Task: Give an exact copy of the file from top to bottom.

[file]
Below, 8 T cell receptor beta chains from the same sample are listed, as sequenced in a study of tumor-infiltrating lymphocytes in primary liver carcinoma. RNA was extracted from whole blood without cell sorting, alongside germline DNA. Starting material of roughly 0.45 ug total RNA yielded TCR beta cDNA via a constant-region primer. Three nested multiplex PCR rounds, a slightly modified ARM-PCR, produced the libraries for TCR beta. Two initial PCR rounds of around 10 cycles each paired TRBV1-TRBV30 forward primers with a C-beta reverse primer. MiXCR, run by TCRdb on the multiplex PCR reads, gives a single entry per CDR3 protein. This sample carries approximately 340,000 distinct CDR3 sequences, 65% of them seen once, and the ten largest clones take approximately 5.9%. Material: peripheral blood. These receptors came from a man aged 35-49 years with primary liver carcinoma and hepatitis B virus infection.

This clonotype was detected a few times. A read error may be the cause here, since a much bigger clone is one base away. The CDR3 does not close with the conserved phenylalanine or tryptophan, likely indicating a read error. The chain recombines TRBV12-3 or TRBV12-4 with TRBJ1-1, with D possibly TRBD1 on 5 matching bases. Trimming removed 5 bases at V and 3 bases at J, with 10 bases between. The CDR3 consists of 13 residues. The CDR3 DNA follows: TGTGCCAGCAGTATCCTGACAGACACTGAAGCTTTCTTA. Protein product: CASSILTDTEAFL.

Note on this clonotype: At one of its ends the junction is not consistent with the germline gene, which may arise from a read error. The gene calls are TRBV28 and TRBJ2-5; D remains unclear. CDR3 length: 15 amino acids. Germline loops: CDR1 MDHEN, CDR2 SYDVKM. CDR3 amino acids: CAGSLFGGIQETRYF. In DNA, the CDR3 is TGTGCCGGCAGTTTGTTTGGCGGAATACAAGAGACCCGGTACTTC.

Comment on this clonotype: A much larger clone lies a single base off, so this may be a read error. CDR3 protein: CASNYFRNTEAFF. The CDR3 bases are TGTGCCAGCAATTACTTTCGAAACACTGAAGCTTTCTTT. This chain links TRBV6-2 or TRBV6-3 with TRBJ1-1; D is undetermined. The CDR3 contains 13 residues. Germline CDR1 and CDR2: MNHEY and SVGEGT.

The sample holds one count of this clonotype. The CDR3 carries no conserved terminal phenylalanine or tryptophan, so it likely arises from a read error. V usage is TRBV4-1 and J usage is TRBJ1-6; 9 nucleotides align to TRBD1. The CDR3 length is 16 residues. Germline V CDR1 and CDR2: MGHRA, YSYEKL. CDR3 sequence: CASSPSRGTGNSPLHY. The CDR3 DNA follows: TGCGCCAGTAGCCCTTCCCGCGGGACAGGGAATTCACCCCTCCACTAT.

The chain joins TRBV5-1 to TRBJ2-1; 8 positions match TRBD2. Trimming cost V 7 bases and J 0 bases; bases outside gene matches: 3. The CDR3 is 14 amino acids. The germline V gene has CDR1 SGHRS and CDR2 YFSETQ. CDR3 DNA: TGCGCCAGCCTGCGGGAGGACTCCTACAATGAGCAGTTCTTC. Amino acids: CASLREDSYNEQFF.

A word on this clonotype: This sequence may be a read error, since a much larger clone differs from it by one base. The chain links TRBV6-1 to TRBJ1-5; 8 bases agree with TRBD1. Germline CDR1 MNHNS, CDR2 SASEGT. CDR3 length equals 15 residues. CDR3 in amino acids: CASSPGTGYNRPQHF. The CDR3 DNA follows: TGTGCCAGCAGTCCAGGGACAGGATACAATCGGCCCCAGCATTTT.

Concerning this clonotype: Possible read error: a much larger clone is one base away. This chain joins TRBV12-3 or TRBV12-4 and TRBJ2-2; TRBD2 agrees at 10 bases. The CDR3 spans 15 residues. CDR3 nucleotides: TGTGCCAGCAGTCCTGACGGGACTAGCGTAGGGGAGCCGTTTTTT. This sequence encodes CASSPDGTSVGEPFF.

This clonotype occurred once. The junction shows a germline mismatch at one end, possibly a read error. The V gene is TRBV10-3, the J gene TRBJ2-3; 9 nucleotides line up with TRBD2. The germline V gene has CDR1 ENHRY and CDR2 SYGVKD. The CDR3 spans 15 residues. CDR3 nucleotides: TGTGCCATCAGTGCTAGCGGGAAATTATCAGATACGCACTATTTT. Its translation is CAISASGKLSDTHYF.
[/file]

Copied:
Below, 8 T cell receptor beta chains from the same sample are listed, as sequenced in a study of tumor-infiltrating lymphocytes in primary liver carcinoma. RNA was extracted from whole blood without cell sorting, alongside germline DNA. Starting material of roughly 0.45 ug total RNA yielded TCR beta cDNA via a constant-region primer. Three nested multiplex PCR rounds, a slightly modified ARM-PCR, produced the libraries for TCR beta. Two initial PCR rounds of around 10 cycles each paired TRBV1-TRBV30 forward primers with a C-beta reverse primer. MiXCR, run by TCRdb on the multiplex PCR reads, gives a single entry per CDR3 protein. This sample carries approximately 340,000 distinct CDR3 sequences, 65% of them seen once, and the ten largest clones take approximately 5.9%. Material: peripheral blood. These receptors came from a man aged 35-49 years with primary liver carcinoma and hepatitis B virus infection.

This clonotype was detected a few times. A read error may be the cause here, since a much bigger clone is one base away. The CDR3 does not close with the conserved phenylalanine or tryptophan, likely indicating a read error. The chain recombines TRBV12-3 or TRBV12-4 with TRBJ1-1, with D possibly TRBD1 on 5 matching bases. Trimming removed 5 bases at V and 3 bases at J, with 10 bases between. The CDR3 consists of 13 residues. The CDR3 DNA follows: TGTGCCAGCAGTATCCTGACAGACACTGAAGCTTTCTTA. Protein product: CASSILTDTEAFL.

Note on this clonotype: At one of its ends the junction is not consistent with the germline gene, which may arise from a read error. The gene calls are TRBV28 and TRBJ2-5; D remains unclear. CDR3 length: 15 amino acids. Germline loops: CDR1 MDHEN, CDR2 SYDVKM. CDR3 amino acids: CAGSLFGGIQETRYF. In DNA, the CDR3 is TGTGCCGGCAGTTTGTTTGGCGGAATACAAGAGACCCGGTACTTC.

Comment on this clonotype: A much larger clone lies a single base off, so this may be a read error. CDR3 protein: CASNYFRNTEAFF. The CDR3 bases are TGTGCCAGCAATTACTTTCGAAACACTGAAGCTTTCTTT. This chain links TRBV6-2 or TRBV6-3 with TRBJ1-1; D is undetermined. The CDR3 contains 13 residues. Germline CDR1 and CDR2: MNHEY and SVGEGT.

The sample holds one count of this clonotype. The CDR3 carries no conserved terminal phenylalanine or tryptophan, so it likely arises from a read error. V usage is TRBV4-1 and J usage is TRBJ1-6; 9 nucleotides align to TRBD1. The CDR3 length is 16 residues. Germline V CDR1 and CDR2: MGHRA, YSYEKL. CDR3 sequence: CASSPSRGTGNSPLHY. The CDR3 DNA follows: TGCGCCAGTAGCCCTTCCCGCGGGACAGGGAATTCACCCCTCCACTAT.

The chain joins TRBV5-1 to TRBJ2-1; 8 positions match TRBD2. Trimming cost V 7 bases and J 0 bases; bases outside gene matches: 3. The CDR3 is 14 amino acids. The germline V gene has CDR1 SGHRS and CDR2 YFSETQ. CDR3 DNA: TGCGCCAGCCTGCGGGAGGACTCCTACAATGAGCAGTTCTTC. Amino acids: CASLREDSYNEQFF.

A word on this clonotype: This sequence may be a read error, since a much larger clone differs from it by one base. The chain links TRBV6-1 to TRBJ1-5; 8 bases agree with TRBD1. Germline CDR1 MNHNS, CDR2 SASEGT. CDR3 length equals 15 residues. CDR3 in amino acids: CASSPGTGYNRPQHF. The CDR3 DNA follows: TGTGCCAGCAGTCCAGGGACAGGATACAATCGGCCCCAGCATTTT.

Concerning this clonotype: Possible read error: a much larger clone is one base away. This chain joins TRBV12-3 or TRBV12-4 and TRBJ2-2; TRBD2 agrees at 10 bases. The CDR3 spans 15 residues. CDR3 nucleotides: TGTGCCAGCAGTCCTGACGGGACTAGCGTAGGGGAGCCGTTTTTT. This sequence encodes CASSPDGTSVGEPFF.

This clonotype occurred once. The junction shows a germline mismatch at one end, possibly a read error. The V gene is TRBV10-3, the J gene TRBJ2-3; 9 nucleotides line up with TRBD2. The germline V gene has CDR1 ENHRY and CDR2 SYGVKD. The CDR3 spans 15 residues. CDR3 nucleotides: TGTGCCATCAGTGCTAGCGGGAAATTATCAGATACGCACTATTTT. Its translation is CAISASGKLSDTHYF.